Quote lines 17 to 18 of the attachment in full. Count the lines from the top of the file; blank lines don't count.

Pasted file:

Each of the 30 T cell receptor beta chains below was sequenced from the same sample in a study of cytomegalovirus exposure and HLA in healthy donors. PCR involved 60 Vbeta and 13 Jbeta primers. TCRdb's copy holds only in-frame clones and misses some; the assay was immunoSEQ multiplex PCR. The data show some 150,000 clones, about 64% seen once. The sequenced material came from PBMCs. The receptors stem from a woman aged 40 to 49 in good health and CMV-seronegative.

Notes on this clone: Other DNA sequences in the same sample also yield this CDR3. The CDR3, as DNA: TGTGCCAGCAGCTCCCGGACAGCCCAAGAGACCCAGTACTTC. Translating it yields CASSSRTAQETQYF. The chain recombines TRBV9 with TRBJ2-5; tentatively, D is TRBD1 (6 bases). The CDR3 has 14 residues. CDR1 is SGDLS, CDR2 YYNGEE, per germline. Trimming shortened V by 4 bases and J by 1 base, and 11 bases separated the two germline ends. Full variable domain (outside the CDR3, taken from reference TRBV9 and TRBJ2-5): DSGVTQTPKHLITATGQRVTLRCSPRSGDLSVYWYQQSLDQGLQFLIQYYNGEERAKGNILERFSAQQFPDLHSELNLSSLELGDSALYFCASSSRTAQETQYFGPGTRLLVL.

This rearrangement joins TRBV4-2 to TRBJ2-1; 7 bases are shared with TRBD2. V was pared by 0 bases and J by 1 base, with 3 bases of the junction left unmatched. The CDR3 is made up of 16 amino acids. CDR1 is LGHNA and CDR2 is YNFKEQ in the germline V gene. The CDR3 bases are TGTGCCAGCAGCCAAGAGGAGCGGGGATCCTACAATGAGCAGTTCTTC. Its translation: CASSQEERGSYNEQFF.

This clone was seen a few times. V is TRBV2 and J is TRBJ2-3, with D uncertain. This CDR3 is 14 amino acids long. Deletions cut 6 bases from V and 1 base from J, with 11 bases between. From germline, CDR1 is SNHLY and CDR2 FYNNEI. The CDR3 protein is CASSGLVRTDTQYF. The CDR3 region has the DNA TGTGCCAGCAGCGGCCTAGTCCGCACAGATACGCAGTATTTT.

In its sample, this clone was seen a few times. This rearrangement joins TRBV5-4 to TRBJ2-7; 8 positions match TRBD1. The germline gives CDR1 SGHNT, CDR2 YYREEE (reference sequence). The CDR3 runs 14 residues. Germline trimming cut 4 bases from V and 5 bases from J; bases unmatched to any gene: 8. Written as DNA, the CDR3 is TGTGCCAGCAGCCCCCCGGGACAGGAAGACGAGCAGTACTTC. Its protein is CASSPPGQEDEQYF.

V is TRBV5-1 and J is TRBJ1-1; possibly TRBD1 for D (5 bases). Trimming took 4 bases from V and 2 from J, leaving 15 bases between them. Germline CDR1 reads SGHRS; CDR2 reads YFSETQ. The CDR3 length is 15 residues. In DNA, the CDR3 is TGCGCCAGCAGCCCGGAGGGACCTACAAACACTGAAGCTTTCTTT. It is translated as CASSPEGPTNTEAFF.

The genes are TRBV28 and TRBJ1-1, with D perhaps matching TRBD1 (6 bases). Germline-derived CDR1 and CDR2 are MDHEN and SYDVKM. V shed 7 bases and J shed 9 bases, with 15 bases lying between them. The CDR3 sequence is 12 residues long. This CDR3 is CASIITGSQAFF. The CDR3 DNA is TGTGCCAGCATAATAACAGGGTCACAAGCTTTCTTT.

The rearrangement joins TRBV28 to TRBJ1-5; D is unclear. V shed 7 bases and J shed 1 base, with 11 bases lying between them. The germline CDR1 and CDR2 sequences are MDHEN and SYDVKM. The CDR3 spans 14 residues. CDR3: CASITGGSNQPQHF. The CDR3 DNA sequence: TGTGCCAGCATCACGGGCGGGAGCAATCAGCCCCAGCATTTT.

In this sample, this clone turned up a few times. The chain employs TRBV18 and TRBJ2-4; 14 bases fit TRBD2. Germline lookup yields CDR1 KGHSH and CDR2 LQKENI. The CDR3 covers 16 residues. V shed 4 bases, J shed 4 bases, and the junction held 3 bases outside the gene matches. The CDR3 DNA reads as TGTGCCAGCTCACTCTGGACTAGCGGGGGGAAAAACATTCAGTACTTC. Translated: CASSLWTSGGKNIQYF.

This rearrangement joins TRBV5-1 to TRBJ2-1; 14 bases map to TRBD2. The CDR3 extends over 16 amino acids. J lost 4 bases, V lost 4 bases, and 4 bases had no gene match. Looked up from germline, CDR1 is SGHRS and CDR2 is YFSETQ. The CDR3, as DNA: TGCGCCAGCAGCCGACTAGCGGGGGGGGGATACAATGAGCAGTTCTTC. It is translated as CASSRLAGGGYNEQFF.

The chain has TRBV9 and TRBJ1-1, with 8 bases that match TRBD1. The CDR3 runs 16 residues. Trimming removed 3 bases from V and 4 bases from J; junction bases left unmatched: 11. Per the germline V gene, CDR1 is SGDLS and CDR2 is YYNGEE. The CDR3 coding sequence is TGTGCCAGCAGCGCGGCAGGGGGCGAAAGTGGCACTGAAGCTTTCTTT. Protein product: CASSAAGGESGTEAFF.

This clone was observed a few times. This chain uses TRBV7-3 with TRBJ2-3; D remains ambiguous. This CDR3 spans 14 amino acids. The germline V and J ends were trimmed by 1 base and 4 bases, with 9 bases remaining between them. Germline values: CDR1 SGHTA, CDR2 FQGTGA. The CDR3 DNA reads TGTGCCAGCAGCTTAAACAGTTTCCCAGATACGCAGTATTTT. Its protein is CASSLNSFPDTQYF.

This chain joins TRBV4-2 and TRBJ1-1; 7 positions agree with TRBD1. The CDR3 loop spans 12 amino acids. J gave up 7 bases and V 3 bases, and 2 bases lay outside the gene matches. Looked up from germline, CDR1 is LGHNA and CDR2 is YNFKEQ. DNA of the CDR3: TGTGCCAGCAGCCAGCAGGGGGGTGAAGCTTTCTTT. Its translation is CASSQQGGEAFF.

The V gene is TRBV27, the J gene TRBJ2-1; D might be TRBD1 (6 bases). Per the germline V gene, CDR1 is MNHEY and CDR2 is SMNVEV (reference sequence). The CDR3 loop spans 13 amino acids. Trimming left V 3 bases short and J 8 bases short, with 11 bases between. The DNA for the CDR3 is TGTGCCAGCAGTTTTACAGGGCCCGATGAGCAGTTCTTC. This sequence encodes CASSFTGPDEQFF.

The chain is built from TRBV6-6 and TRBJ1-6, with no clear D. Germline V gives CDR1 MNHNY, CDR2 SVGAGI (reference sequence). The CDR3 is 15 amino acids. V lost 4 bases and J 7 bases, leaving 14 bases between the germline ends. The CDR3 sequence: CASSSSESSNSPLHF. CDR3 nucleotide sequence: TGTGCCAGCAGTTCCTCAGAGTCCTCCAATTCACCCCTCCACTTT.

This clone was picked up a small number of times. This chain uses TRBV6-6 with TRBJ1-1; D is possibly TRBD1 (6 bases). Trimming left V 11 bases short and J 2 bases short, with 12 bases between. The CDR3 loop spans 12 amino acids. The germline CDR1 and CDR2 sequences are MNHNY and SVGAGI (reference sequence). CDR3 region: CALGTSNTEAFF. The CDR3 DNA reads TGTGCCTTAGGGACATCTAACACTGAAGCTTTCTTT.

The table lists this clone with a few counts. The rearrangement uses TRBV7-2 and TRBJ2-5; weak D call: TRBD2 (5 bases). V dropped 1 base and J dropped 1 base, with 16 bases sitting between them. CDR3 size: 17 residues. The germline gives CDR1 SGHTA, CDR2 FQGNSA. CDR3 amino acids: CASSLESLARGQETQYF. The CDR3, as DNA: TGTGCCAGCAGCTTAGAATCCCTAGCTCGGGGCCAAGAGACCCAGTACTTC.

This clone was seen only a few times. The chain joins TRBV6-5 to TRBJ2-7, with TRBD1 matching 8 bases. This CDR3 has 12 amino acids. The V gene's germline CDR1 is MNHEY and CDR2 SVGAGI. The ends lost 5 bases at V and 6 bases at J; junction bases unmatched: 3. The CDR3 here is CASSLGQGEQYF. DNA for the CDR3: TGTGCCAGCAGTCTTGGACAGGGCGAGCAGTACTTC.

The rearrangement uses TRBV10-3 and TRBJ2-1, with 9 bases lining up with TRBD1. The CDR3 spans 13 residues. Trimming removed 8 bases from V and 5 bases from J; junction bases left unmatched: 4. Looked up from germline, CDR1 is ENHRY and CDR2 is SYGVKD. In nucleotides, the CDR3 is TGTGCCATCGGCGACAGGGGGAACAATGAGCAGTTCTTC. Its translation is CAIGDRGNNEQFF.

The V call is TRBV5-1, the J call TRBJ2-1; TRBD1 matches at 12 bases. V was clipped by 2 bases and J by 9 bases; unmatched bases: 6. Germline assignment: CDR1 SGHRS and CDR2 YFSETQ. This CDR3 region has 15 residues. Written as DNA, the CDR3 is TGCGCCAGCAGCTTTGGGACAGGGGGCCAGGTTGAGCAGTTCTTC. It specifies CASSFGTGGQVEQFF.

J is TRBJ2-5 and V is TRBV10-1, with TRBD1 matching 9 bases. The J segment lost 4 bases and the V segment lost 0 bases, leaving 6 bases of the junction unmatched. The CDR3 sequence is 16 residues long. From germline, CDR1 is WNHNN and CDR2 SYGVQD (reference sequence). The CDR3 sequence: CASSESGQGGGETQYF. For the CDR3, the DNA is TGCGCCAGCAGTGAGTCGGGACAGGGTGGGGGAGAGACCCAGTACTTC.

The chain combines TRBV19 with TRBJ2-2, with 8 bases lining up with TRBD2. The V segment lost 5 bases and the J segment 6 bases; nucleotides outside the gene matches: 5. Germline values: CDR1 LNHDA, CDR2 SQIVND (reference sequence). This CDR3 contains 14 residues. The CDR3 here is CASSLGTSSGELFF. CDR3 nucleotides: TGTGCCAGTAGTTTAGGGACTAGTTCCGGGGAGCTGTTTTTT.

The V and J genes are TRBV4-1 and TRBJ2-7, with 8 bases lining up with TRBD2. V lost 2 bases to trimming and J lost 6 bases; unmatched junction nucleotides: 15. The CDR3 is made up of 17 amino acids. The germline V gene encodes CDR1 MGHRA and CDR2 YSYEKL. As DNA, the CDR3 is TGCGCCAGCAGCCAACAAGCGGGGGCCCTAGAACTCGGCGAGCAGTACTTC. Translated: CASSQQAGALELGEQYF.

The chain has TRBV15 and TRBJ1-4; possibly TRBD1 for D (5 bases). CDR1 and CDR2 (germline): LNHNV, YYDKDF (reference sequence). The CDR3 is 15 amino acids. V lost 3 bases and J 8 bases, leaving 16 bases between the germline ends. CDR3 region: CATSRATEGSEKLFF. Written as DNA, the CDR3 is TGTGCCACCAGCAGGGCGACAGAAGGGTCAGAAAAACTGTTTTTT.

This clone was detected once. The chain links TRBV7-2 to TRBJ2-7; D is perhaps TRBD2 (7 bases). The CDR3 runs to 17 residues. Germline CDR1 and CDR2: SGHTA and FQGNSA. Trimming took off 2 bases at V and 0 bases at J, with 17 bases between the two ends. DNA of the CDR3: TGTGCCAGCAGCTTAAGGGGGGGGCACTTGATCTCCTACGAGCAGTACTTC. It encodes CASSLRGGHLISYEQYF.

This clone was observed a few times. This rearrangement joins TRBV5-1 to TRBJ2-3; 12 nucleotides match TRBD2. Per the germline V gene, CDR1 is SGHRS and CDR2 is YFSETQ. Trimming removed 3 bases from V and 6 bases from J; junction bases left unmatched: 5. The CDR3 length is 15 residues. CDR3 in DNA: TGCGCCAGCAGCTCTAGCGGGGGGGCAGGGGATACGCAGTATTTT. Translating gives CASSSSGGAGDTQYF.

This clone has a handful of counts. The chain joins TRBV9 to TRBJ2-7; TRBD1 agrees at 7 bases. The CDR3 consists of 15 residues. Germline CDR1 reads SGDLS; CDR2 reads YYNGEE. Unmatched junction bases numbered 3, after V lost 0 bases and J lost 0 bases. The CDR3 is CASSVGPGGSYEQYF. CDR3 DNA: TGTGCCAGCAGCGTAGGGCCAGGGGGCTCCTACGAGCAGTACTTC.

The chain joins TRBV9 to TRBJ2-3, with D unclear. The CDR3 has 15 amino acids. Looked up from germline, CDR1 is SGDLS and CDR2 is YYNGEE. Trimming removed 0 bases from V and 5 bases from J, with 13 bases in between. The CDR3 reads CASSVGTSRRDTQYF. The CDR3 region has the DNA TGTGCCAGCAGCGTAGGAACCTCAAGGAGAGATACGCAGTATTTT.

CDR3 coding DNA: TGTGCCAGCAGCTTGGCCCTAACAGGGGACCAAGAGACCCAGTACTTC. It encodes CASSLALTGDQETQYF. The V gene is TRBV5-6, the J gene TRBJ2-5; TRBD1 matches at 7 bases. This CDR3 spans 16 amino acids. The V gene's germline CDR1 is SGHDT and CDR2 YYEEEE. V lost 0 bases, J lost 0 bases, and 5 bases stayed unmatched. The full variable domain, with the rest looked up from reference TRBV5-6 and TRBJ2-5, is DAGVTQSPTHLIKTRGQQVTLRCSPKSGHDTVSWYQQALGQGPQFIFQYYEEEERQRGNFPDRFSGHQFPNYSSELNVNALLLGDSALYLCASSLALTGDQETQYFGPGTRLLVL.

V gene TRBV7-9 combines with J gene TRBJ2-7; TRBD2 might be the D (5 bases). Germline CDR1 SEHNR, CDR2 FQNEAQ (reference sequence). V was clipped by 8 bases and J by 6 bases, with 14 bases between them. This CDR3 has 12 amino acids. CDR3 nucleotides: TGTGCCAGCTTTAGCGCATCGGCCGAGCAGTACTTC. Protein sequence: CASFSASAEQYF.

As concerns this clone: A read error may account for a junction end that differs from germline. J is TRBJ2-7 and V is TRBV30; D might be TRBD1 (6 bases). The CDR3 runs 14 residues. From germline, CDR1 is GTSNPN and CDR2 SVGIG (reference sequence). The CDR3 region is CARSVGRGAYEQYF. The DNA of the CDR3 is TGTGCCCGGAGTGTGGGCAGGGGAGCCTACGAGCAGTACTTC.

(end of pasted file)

The table lists this clone with a few counts. The rearrangement uses TRBV7-2 and TRBJ2-5; weak D call: TRBD2 (5 bases). V dropped 1 base and J dropped 1 base, with 16 bases sitting between them. CDR3 size: 17 residues. The germline gives CDR1 SGHTA, CDR2 FQGNSA. CDR3 amino acids: CASSLESLARGQETQYF. The CDR3, as DNA: TGTGCCAGCAGCTTAGAATCCCTAGCTCGGGGCCAAGAGACCCAGTACTTC.

This clone was seen only a few times. The chain joins TRBV6-5 to TRBJ2-7, with TRBD1 matching 8 bases. This CDR3 has 12 amino acids. The V gene's germline CDR1 is MNHEY and CDR2 SVGAGI. The ends lost 5 bases at V and 6 bases at J; junction bases unmatched: 3. The CDR3 here is CASSLGQGEQYF. DNA for the CDR3: TGTGCCAGCAGTCTTGGACAGGGCGAGCAGTACTTC.